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See more synonyms for decelerate on Thesaurus.com
verb (used with object), de·cel·er·at·ed, de·cel·er·at·ing.
  1. to decrease the velocity of: He decelerates the bobsled when he nears a curve.
  2. to slow the rate of increase of: efforts to decelerate inflation.
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verb (used without object), de·cel·er·at·ed, de·cel·er·at·ing.
  1. to slow down: The plane decelerated just before landing.
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Origin of decelerate

First recorded in 1895–1900; de- + (ac)celerate
Related formsde·cel·er·a·tion, nounde·cel·er·a·tor, nounnon·de·cel·er·a·tion, noun
Dictionary.com Unabridged Based on the Random House Unabridged Dictionary, © Random House, Inc. 2018

Related Words

slow, brake

Examples from the Web for decelerate

Contemporary Examples

Historical Examples

  • "We'll start to decelerate in about ten minutes," O'Brine said.

  • They could decelerate it at a rate of fifteen gravities or more.

    Space Tug

    Murray Leinster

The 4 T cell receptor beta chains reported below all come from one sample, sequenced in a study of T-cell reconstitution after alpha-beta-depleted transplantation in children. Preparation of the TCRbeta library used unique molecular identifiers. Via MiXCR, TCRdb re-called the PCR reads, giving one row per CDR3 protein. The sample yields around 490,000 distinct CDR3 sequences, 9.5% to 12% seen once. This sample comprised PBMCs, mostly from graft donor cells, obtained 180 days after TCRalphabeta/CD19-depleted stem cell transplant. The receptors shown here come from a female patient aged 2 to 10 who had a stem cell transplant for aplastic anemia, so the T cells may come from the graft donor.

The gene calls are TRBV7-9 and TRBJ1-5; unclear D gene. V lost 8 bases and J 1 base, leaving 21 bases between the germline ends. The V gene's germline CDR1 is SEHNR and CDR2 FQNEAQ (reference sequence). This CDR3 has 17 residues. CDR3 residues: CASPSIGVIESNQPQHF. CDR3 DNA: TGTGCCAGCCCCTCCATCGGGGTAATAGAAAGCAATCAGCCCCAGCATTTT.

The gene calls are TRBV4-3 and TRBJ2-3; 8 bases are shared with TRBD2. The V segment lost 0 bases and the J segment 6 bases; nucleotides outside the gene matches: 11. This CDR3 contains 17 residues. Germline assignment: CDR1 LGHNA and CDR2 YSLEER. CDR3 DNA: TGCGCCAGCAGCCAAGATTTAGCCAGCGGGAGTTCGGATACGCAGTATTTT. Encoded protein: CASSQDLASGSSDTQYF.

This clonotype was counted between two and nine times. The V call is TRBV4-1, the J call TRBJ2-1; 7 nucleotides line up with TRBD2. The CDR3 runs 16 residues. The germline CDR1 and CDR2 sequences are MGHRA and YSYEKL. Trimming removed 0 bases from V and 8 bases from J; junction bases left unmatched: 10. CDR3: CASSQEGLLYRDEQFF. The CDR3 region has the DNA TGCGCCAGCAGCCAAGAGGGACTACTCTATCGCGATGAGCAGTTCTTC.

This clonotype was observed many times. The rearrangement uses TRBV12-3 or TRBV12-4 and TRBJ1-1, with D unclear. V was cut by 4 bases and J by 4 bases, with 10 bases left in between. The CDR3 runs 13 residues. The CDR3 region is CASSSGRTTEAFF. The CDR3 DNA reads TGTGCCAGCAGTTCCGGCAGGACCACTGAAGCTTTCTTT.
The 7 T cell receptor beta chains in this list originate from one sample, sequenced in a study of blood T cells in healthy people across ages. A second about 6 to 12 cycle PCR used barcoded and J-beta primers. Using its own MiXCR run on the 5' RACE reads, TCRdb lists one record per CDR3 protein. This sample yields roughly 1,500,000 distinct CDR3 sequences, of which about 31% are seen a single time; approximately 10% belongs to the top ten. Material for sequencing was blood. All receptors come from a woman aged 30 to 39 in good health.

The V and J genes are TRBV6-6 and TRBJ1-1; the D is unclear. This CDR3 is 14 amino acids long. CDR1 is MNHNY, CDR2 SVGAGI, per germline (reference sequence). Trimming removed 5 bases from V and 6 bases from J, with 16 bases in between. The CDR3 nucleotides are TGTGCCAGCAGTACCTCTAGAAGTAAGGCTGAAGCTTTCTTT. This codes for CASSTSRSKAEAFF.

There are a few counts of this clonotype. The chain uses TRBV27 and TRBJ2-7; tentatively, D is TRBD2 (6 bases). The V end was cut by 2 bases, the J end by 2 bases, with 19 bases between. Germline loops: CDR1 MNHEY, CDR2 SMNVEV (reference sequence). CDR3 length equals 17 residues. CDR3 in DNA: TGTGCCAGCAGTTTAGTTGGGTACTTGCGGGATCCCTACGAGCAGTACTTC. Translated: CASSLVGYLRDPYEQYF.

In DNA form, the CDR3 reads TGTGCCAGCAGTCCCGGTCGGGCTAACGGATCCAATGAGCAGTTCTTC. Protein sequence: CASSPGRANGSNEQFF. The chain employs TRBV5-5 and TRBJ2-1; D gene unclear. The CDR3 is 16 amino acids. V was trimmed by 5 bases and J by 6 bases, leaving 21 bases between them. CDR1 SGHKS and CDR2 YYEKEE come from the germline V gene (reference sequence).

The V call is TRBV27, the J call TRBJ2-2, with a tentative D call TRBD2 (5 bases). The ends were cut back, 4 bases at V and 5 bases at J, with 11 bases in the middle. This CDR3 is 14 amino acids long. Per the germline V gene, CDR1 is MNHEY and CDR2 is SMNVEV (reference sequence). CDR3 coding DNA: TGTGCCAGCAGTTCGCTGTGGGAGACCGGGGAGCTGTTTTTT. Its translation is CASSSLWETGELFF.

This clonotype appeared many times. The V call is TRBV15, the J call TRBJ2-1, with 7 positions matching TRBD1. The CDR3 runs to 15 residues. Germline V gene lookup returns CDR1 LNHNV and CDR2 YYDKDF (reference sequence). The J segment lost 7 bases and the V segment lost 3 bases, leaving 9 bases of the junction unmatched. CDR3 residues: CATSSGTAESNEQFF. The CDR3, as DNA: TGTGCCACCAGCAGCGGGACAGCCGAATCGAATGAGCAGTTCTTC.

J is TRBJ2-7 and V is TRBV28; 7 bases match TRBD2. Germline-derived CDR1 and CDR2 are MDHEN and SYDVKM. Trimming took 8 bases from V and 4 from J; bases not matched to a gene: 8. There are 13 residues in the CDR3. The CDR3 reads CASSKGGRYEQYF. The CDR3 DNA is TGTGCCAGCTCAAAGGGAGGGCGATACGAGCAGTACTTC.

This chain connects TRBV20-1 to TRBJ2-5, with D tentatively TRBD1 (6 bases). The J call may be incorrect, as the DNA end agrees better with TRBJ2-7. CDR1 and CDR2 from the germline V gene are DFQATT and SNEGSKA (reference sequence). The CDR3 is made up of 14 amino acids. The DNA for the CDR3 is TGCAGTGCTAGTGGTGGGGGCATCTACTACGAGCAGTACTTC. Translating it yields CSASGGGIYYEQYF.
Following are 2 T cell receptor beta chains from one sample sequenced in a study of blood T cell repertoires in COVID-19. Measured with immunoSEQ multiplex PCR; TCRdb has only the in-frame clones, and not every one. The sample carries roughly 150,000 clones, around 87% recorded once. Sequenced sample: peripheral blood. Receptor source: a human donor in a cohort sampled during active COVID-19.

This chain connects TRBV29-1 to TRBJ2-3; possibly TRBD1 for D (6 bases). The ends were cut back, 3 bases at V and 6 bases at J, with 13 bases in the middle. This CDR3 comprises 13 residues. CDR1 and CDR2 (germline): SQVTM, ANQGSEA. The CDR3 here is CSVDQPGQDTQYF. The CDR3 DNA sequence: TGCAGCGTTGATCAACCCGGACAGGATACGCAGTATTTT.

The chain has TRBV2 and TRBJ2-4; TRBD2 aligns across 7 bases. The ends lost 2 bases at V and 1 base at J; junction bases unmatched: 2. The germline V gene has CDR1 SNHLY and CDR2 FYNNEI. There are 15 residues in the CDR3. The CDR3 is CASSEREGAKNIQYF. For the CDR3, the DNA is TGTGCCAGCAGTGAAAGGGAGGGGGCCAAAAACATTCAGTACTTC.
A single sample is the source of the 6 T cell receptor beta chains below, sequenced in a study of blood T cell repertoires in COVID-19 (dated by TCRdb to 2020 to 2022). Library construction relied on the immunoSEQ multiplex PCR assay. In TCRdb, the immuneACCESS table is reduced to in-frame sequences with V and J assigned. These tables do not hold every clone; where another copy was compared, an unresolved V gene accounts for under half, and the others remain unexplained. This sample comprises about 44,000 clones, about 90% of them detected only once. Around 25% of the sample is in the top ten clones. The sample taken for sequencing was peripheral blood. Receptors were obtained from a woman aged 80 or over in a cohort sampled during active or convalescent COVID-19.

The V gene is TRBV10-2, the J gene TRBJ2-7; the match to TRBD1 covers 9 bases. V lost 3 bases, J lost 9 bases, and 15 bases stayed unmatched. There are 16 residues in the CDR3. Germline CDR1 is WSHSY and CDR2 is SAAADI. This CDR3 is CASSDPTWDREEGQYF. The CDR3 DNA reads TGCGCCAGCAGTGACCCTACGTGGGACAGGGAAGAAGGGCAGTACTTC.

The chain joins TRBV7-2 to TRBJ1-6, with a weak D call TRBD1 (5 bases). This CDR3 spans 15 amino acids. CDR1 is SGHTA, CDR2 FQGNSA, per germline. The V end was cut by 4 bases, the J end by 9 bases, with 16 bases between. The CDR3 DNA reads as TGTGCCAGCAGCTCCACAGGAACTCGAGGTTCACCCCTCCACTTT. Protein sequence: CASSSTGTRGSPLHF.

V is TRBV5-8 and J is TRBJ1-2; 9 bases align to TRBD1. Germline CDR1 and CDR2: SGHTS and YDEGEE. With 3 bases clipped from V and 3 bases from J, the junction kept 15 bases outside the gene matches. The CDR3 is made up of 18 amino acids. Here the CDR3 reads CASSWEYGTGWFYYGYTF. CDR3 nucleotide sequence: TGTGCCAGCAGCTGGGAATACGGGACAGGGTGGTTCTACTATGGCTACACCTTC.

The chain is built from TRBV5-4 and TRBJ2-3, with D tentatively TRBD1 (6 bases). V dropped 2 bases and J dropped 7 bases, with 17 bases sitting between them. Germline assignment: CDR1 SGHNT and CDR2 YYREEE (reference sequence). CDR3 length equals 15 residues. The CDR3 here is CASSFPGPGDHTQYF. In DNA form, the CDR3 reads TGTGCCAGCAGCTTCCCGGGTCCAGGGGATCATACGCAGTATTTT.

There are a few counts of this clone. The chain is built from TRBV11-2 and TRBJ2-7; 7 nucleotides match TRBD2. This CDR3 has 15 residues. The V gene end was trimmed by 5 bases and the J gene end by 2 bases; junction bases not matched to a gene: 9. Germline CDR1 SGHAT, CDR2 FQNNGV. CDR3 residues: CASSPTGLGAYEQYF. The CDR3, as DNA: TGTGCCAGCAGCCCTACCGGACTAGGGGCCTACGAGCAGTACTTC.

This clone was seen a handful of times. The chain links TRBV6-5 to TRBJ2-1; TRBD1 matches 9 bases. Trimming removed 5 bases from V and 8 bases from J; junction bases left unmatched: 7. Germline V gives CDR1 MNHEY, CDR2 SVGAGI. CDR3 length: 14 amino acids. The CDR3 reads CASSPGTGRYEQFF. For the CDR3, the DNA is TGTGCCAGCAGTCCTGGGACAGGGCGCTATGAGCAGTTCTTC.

• Copeland worked the jury-rigged controls of the jet, continuing to decelerate.

    Comet's Burial

    Raymond Zinke Gallun

  • Its motor is designed to decelerate that mass by 1,075 mph in order to allow it to assume a descending orbit.

    Far from Home

    J.A. Taylor

  • They went in fast, using her gravity to help them curve into a forced orbit as they strained to decelerate.


    Carroll Mather Capps

British Dictionary definitions for decelerate


  1. to slow down or cause to slow down
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Derived Formsdeceleration, noundecelerator, noun

Word Origin

C19: from de- + accelerate
Collins English Dictionary - Complete & Unabridged 2012 Digital Edition © William Collins Sons & Co. Ltd. 1979, 1986 © HarperCollins Publishers 1998, 2000, 2003, 2005, 2006, 2007, 2009, 2012

Word Origin and History for decelerate


1899, back-formation from deceleration. Related: Decelerated; decelerating.

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Online Etymology Dictionary, © 2010 Douglas Harper